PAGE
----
18. 18. Clonal selection • Antigen binds to a specific antigen receptor (B cell) • B cell produces its clone • Some B cells become plasma cells (short-lived) that can secrete antibodies to the specific antigen – Plasma cells- also called effector cells • Some B cells become memory cells (long-lived) for re-exposure to the antigen
    19. 19. Immunological memory • Primary immune response- selective proliferation and differentiation of lymphocytes upon first exposure – 10-17 days to develop maximum effector cells – Selected B cells and T cells produce their respective effector cells
    20. 20. Immunological memory • Secondary immune response- re-exposure to the same antigen – response is faster, greater magnitude, more prolonged – Also, more antibodies are produced – Antibodies have greater affinity to the antigens – Secondary response is called immunological memory
    21. 21. Graph showing immunological memory
    22. 22. Lymphocyte development • All blood cells develop from pluripotent cells • Lymphocytes also develop from pluripotent cells • T cells- mature in the thymus • B cells- mature in the bone marrow
    23. 23. Immune tolerance for self • Maturing lymphocytes’ antigen receptors are rendered non-functional • If antigen receptors cannot be switched off, lymphocytes undergo apoptosis
    24. 24. The other cells.... • Cytotoxic T cells- kill cells through lysis • Helper T cells- bind to antigen cell and secretes cytokine • Antigen-presenting cells (APCs)- engulf bacteria (virus) and present fragment of these pathogens to other lymphocytes
    25. 25. Humoral response and cell-mediated response • Humoral immunity- involves B cell activation, production of antibodies in blood plasma and lymph called humor • Cell-mediated immunity- action of T cells
    26. 26. Overview of humoral response • Macrophage engulfs the pathogen • Class II MHC binds to fragment of pathogen • MHC-antigen complex is presented by the phagocytic cell • A helper T cell with specific receptor for the antigen makes contact with the macrophage and releases cytokines
    27. 27. Overview of humoral response • Activated T cell presents the antigen to a B cell • Cytokines activates the B cell • Activated B cells differentiate into plasma and memory cells • Plasma cells will produce the specific antibodies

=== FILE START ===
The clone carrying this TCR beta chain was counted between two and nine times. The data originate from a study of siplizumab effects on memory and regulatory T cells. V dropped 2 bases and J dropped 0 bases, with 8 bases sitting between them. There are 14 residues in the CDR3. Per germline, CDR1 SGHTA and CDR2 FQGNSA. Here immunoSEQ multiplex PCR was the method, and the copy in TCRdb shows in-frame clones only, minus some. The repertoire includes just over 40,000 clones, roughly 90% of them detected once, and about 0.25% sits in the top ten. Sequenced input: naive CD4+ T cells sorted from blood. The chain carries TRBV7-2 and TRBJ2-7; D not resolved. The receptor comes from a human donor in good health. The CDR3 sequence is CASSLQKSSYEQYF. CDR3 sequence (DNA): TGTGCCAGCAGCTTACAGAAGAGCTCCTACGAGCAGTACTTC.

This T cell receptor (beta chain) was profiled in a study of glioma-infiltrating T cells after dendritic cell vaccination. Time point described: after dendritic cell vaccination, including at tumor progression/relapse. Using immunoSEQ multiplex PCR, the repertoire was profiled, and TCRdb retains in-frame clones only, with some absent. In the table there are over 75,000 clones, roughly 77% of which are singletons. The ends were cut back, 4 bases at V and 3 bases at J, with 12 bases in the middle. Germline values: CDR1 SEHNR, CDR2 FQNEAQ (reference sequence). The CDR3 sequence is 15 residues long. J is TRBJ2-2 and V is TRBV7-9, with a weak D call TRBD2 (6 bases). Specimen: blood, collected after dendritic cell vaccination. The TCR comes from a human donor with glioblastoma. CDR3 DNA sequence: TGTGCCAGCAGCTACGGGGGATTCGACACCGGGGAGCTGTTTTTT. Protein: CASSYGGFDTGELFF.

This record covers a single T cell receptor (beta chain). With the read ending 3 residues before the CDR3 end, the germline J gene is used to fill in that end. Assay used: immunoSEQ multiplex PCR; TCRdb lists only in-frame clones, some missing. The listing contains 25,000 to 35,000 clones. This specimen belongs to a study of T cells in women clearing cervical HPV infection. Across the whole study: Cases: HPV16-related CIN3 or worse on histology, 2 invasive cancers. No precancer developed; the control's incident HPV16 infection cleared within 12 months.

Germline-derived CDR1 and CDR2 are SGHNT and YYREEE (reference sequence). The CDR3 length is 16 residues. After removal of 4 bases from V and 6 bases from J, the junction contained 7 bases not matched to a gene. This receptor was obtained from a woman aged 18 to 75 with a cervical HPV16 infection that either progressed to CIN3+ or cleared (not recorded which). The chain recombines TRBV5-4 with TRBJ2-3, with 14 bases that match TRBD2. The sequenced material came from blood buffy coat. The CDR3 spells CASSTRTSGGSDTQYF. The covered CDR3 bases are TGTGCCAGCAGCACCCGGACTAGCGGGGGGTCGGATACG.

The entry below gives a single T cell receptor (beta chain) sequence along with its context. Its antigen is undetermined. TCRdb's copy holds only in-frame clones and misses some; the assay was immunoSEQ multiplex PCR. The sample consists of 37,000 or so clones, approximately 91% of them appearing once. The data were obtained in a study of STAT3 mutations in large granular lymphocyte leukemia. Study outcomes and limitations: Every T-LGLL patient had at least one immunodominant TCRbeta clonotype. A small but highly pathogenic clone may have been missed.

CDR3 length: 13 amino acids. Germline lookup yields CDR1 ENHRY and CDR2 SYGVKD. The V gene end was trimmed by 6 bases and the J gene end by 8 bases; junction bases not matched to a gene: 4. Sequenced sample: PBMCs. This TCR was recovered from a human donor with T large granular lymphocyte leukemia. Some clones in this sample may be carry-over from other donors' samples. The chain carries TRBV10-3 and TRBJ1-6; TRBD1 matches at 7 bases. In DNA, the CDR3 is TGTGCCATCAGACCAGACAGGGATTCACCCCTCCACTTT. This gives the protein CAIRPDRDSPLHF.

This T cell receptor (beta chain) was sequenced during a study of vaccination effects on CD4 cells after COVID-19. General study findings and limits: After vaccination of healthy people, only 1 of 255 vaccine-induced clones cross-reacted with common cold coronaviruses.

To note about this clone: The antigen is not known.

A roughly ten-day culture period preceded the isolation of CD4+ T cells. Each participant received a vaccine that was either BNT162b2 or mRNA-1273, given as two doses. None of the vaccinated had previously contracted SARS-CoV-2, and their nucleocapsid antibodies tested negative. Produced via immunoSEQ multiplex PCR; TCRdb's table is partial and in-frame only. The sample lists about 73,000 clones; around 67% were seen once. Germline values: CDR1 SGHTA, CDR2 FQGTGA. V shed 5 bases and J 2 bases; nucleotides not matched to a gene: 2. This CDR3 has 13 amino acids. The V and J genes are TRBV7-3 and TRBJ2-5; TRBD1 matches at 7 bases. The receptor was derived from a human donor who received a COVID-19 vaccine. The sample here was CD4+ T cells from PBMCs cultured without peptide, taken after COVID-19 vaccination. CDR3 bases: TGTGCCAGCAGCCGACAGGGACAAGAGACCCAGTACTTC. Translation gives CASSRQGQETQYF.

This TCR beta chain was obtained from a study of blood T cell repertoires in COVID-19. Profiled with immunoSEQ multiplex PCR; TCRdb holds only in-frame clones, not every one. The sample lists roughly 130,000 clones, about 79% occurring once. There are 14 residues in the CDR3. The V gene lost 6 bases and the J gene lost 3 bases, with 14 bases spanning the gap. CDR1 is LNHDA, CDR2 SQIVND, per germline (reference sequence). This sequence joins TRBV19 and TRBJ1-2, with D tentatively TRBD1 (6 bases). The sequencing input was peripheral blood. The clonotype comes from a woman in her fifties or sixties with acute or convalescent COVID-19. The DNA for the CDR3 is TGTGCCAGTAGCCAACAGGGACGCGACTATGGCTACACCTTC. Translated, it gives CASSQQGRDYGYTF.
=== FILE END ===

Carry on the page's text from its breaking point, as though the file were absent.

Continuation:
28. 28. Cell-mediated immune response • Occurs when antigen displayed by APC activates Cytotoxic T cell • Cytotoxic cell can differentiate to Memory T cells or active cytotoxic T cells • Active against cancer cells and pathogens • Kills these cell through lysis
    29. 29. Antibodies • Do not destroy antigens directly • Rather, neutralizes it or present it as a target for opsonization, agglutination, precipitation, or complement fixation, neutralization
    30. 30. Antibodies • Opsonization- coating of antigens by antibodies to facilitate phagocytos • Neutralization- binds to the antigen and inactivates it • Agglutination- clumping of bacteria or virus to effectively neutralize or opsonize it • Complement fixation or precipitation- immune adherence occurs – Microbes coated with antibodies and complement
    31. 31. The ABO blood type • A and B are the antigens • Type A has antigen A and antibody B • Type B has antigen B and antibody A • Type AB has both antigen but no antibody • Type O has no antigen but has both antibody  IgM not IgG
    32. 32. Rh Factor  IgG can cross the placenta  ++ = +  +- = +  - - = -
    33. 33. Passive vs Active  Passive  short-lived  Active  Natural vs artificial
    34. 34. Immunodeficiency vs Autoimmune disease